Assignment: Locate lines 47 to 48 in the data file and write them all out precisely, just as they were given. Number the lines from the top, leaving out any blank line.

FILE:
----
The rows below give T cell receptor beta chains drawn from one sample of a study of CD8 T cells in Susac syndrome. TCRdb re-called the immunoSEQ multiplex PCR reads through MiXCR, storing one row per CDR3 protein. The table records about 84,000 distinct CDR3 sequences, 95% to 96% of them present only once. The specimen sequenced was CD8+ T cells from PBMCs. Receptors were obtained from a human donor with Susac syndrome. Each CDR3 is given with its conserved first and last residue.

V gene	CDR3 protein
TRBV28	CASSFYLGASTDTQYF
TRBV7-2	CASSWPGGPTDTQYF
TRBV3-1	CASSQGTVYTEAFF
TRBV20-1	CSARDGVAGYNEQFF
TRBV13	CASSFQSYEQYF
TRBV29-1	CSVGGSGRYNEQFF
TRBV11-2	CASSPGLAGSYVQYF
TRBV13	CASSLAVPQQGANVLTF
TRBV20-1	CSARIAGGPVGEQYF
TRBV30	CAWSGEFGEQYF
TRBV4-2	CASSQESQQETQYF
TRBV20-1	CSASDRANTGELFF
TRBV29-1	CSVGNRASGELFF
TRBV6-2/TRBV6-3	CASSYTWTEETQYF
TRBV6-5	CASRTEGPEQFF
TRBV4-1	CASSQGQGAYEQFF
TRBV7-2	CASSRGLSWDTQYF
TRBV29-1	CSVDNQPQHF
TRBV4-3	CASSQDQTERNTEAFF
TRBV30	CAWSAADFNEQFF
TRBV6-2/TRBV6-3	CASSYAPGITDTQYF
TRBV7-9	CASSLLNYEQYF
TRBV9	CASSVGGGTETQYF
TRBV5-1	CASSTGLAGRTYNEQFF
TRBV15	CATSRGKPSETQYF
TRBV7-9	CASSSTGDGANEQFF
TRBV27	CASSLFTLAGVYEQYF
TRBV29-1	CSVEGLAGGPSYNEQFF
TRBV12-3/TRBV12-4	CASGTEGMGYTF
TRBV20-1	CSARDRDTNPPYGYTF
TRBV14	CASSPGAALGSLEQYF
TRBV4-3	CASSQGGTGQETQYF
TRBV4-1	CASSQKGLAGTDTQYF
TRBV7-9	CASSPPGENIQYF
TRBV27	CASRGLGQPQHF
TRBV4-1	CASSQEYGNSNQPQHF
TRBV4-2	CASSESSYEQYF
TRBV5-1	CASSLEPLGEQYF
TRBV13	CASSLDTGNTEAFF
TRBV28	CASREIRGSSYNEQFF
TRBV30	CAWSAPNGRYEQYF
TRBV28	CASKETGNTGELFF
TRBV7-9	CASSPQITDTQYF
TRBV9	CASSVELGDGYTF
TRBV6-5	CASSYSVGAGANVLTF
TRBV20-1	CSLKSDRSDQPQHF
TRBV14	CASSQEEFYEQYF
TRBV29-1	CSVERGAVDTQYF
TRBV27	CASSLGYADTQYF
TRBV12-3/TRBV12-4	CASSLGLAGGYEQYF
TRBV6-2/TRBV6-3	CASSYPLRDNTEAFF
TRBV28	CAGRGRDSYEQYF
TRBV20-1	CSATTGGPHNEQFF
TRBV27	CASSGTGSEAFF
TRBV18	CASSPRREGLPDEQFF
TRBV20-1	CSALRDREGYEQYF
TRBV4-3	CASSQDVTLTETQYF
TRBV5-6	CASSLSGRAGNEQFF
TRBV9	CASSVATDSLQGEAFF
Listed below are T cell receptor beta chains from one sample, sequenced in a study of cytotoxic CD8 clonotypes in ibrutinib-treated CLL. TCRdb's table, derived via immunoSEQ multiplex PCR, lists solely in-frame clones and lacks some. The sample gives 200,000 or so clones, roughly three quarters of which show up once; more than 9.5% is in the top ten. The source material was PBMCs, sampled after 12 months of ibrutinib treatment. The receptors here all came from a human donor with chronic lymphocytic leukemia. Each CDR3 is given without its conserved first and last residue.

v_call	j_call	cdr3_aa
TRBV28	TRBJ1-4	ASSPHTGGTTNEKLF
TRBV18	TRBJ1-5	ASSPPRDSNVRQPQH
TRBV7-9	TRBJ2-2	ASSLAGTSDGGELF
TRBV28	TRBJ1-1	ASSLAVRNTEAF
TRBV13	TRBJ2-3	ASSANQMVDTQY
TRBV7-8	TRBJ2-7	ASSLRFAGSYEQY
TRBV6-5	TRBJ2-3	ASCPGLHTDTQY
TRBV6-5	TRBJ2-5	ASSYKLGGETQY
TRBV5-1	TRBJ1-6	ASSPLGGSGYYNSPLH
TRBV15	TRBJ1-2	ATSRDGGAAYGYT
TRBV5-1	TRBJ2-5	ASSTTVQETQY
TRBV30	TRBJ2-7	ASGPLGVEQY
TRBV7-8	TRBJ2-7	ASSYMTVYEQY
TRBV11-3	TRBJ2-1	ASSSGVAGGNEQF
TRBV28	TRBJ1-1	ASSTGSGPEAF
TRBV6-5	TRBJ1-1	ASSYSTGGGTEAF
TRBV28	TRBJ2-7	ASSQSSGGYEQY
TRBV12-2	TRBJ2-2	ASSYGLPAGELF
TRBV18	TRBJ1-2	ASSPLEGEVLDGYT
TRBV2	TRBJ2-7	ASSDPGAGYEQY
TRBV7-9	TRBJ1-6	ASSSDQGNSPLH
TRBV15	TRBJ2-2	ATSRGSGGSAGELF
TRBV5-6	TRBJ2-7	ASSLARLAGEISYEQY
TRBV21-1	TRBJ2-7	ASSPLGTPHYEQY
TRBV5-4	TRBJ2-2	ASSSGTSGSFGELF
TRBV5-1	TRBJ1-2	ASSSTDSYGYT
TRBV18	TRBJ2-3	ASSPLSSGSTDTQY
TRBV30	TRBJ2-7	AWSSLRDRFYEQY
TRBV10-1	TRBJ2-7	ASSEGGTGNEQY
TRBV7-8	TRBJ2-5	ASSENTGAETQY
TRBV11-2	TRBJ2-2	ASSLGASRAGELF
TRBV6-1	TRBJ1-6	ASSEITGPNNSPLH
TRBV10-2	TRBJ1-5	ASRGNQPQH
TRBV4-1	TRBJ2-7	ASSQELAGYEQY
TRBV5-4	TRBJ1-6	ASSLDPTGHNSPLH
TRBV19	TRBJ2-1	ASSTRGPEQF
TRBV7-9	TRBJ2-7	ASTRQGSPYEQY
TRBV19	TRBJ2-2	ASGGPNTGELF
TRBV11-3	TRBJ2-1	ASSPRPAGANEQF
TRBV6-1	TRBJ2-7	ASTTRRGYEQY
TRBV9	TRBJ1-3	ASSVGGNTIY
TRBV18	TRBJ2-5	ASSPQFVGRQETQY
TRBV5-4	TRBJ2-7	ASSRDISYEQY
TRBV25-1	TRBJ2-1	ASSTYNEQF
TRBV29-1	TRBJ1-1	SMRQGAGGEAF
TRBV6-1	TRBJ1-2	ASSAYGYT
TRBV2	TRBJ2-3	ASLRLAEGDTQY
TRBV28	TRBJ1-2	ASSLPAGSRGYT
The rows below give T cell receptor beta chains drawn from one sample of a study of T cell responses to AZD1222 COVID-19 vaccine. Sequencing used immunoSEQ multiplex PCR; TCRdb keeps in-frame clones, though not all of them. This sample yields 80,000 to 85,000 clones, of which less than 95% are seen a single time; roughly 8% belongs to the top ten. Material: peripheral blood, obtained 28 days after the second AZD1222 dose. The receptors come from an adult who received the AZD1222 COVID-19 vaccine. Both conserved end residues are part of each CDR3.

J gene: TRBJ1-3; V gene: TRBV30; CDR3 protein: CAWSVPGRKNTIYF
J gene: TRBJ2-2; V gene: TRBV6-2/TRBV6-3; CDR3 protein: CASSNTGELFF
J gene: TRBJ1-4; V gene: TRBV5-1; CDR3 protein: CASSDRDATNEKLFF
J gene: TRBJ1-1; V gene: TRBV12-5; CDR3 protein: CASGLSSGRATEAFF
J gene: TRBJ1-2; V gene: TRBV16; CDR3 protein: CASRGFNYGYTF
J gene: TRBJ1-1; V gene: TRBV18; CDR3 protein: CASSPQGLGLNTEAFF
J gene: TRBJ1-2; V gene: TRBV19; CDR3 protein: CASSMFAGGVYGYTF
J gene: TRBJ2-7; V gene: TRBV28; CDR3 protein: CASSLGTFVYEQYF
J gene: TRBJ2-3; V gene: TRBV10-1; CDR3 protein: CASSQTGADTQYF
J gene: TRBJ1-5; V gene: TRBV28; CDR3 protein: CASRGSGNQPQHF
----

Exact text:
TRBV6-5	CASSYSVGAGANVLTF
TRBV20-1	CSLKSDRSDQPQHF